Billy was in my platoon. We worked side-by-side on military maneuvers. He was a skilled generator mechanic and could repair a malfunctioning machine with his eyes closed. As an operator of an Army radio/ teletype rig, I understood the importance of being on good terms with the platoon’s only mechanic while on training exercises. We were often called on ‘alerts’ in the middle of the night.“Alert, Alert, Alert,” our commanders shouted while pounding on our room doors in the barracks. We had to pretend we were going to war with Russia, jump out of bed, grab our M-16 machine guns, load up all of our supplies and travel in convoys to the heart of Southern Bavaria in the dead of winter. Snow was often up to our asses and we slept in tents. We had to dig holes in the drifts just for a place to build our shelters. The tents were warmed with diesel stoves that often ran out of fuel in the middle of the night and it was easier to remain snug inside of thick, down-filled military sleeping bags than to go outside to change the fuel cans. Lower ranking soldiers in squads were the ones who were ordered by their commanders to wake up, get dressed and go outside to place a new can of fuel on a rubber hose that connected to steel heaters that sat in the center of our tents.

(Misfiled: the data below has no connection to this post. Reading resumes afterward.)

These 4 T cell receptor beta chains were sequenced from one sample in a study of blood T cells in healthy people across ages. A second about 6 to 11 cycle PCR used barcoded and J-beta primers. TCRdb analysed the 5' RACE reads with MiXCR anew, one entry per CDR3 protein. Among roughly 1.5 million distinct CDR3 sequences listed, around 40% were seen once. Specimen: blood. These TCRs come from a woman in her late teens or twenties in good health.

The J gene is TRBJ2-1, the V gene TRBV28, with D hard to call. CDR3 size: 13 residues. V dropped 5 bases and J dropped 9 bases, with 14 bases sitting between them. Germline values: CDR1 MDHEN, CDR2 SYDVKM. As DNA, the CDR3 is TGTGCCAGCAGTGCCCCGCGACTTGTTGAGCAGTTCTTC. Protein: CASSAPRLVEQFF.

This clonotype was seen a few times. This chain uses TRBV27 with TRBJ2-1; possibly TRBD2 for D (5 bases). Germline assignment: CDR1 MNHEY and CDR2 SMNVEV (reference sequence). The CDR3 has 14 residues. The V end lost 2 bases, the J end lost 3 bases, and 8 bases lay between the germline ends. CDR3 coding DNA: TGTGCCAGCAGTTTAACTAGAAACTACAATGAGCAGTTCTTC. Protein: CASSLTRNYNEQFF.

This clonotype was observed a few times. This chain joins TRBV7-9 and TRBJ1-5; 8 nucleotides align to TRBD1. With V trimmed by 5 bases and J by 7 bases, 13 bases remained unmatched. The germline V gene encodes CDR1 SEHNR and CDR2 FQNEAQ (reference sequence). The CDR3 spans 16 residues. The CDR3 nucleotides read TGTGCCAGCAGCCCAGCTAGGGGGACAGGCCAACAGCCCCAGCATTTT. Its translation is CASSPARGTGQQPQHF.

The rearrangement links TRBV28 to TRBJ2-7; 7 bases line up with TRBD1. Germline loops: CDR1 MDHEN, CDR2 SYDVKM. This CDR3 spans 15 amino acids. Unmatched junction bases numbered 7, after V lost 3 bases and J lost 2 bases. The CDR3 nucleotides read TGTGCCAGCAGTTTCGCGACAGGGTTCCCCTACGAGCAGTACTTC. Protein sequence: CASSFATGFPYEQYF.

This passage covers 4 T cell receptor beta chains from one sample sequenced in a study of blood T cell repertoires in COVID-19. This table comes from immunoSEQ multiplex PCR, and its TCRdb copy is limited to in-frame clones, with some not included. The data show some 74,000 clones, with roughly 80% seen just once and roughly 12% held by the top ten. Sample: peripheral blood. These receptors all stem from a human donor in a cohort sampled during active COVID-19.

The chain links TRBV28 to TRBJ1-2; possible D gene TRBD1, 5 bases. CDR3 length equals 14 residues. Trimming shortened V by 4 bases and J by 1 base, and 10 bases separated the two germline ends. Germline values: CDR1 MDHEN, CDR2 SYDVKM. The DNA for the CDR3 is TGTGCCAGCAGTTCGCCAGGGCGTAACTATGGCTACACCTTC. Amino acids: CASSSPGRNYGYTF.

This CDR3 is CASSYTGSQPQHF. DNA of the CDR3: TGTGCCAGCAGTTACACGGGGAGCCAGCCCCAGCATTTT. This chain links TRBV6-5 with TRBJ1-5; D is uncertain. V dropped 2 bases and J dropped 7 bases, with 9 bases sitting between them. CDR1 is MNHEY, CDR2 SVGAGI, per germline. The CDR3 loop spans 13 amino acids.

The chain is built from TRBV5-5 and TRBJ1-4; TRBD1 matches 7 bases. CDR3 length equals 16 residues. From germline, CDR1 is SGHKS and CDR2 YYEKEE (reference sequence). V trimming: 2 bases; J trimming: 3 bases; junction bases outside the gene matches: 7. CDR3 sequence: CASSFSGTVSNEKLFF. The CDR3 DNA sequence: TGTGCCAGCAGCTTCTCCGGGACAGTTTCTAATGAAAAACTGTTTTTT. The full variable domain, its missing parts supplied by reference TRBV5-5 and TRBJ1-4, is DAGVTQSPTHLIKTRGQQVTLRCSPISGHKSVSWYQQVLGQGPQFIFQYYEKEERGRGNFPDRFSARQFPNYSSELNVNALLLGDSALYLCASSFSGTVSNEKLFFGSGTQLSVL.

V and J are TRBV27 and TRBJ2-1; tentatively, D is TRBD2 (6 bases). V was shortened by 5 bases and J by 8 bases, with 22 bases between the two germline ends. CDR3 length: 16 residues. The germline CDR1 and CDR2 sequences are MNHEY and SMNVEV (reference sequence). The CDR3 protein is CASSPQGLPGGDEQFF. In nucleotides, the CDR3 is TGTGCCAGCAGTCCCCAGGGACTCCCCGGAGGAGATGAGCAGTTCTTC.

“Taylor, get your ass up and change the fuel can,” were the most terrifying orders I have ever received in my life. We were not permitted to use bright flashlights at night. It was part of wartime training. Our green flashlights had red lenses that were as dim as the Cold War itself. By the time I got promoted to Specialist, I could change those cans with my eyes closed and in less than five minutes flat.